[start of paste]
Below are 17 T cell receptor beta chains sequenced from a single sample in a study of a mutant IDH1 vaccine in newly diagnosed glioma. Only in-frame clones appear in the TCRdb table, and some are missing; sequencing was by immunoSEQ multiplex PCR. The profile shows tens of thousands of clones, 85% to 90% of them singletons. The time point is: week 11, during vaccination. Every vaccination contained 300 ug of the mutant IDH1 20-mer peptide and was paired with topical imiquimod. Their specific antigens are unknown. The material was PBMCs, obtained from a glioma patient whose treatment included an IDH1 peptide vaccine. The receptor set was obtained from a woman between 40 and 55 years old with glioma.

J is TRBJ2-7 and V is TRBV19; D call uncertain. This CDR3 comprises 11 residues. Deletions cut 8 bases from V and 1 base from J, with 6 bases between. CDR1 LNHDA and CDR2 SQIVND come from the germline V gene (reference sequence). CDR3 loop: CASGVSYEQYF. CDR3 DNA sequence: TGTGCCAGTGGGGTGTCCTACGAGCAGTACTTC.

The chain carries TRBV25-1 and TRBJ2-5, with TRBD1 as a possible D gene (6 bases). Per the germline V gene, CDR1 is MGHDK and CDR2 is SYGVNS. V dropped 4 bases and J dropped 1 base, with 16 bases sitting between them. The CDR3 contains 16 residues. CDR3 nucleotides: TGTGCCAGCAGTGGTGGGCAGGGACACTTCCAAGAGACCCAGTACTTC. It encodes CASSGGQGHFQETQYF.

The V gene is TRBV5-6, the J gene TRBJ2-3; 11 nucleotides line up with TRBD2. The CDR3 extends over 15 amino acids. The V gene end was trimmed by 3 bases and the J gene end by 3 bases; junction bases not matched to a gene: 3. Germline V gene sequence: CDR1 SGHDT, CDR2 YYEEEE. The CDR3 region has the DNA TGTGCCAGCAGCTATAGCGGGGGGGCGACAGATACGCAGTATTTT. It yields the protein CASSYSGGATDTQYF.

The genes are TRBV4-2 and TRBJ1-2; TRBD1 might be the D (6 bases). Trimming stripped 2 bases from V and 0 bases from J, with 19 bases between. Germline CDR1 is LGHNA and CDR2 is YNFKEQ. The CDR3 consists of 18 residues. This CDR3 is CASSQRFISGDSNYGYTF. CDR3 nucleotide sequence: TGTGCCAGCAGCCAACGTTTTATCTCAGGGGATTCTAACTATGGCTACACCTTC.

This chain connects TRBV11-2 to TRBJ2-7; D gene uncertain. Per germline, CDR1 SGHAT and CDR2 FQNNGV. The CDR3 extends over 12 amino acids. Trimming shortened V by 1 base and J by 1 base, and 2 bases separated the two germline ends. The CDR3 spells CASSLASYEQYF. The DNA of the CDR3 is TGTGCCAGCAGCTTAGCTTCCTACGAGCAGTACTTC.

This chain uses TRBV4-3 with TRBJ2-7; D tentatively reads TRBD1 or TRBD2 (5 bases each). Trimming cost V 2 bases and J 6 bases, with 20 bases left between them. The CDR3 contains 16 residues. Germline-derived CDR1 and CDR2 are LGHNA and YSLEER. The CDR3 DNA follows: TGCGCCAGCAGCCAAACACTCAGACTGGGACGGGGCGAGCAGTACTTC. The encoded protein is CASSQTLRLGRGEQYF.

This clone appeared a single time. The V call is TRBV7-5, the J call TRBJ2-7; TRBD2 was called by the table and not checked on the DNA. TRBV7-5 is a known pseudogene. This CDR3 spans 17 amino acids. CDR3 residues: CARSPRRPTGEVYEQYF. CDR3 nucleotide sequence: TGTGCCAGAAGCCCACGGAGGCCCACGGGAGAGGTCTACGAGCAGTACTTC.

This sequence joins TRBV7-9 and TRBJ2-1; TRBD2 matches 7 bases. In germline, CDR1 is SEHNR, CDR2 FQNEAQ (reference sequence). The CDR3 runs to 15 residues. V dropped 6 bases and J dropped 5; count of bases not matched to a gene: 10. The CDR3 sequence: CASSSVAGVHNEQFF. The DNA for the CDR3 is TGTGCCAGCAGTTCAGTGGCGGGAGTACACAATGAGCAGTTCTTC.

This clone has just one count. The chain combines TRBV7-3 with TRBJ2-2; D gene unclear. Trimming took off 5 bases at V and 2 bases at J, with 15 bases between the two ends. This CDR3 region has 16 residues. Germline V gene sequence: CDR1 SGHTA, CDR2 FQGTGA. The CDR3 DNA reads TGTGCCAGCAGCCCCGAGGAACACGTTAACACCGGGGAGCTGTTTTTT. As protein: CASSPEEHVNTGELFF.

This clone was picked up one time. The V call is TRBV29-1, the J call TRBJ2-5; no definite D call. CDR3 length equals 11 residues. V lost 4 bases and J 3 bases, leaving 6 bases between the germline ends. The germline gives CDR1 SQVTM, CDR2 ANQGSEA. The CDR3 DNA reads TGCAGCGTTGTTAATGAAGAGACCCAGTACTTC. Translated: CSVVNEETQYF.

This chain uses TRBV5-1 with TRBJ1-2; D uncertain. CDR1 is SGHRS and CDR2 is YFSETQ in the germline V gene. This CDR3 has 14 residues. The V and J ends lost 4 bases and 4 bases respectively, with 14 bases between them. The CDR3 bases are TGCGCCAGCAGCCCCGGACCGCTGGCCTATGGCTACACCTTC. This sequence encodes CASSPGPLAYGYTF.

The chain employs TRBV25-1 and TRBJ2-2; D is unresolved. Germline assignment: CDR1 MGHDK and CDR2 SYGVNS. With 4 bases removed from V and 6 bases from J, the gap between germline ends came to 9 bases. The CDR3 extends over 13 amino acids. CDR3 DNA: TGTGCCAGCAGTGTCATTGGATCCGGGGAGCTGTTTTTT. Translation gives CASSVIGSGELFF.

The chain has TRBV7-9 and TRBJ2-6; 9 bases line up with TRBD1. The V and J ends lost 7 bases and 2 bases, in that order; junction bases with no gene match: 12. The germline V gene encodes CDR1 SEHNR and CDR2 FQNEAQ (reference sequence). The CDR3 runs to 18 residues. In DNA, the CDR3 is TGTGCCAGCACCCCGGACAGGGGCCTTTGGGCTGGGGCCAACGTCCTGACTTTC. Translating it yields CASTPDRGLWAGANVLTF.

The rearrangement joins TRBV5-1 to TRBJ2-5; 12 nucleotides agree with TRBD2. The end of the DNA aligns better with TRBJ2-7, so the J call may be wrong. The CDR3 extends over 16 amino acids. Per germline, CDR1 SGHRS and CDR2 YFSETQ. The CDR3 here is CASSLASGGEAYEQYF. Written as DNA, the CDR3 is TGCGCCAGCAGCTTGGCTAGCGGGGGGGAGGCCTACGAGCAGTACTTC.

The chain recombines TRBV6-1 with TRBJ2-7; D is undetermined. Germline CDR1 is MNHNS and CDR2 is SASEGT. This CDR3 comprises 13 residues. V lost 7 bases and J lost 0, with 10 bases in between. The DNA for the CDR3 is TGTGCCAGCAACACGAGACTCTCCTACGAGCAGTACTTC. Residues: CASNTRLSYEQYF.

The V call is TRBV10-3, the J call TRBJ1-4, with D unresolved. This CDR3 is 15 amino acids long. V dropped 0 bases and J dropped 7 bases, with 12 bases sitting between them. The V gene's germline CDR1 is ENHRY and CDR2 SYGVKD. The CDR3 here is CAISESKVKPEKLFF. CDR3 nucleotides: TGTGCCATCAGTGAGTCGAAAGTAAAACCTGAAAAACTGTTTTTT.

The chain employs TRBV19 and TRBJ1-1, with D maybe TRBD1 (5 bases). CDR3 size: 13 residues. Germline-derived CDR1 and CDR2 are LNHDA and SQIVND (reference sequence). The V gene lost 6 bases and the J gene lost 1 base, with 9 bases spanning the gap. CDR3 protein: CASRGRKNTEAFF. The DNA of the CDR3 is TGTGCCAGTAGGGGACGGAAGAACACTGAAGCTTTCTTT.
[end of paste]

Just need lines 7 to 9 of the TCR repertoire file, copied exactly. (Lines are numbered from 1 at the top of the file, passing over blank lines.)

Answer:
This chain uses TRBV4-3 with TRBJ2-7; D tentatively reads TRBD1 or TRBD2 (5 bases each). Trimming cost V 2 bases and J 6 bases, with 20 bases left between them. The CDR3 contains 16 residues. Germline-derived CDR1 and CDR2 are LGHNA and YSLEER. The CDR3 DNA follows: TGCGCCAGCAGCCAAACACTCAGACTGGGACGGGGCGAGCAGTACTTC. The encoded protein is CASSQTLRLGRGEQYF.

This clone appeared a single time. The V call is TRBV7-5, the J call TRBJ2-7; TRBD2 was called by the table and not checked on the DNA. TRBV7-5 is a known pseudogene. This CDR3 spans 17 amino acids. CDR3 residues: CARSPRRPTGEVYEQYF. CDR3 nucleotide sequence: TGTGCCAGAAGCCCACGGAGGCCCACGGGAGAGGTCTACGAGCAGTACTTC.

This sequence joins TRBV7-9 and TRBJ2-1; TRBD2 matches 7 bases. In germline, CDR1 is SEHNR, CDR2 FQNEAQ (reference sequence). The CDR3 runs to 15 residues. V dropped 6 bases and J dropped 5; count of bases not matched to a gene: 10. The CDR3 sequence: CASSSVAGVHNEQFF. The DNA for the CDR3 is TGTGCCAGCAGTTCAGTGGCGGGAGTACACAATGAGCAGTTCTTC.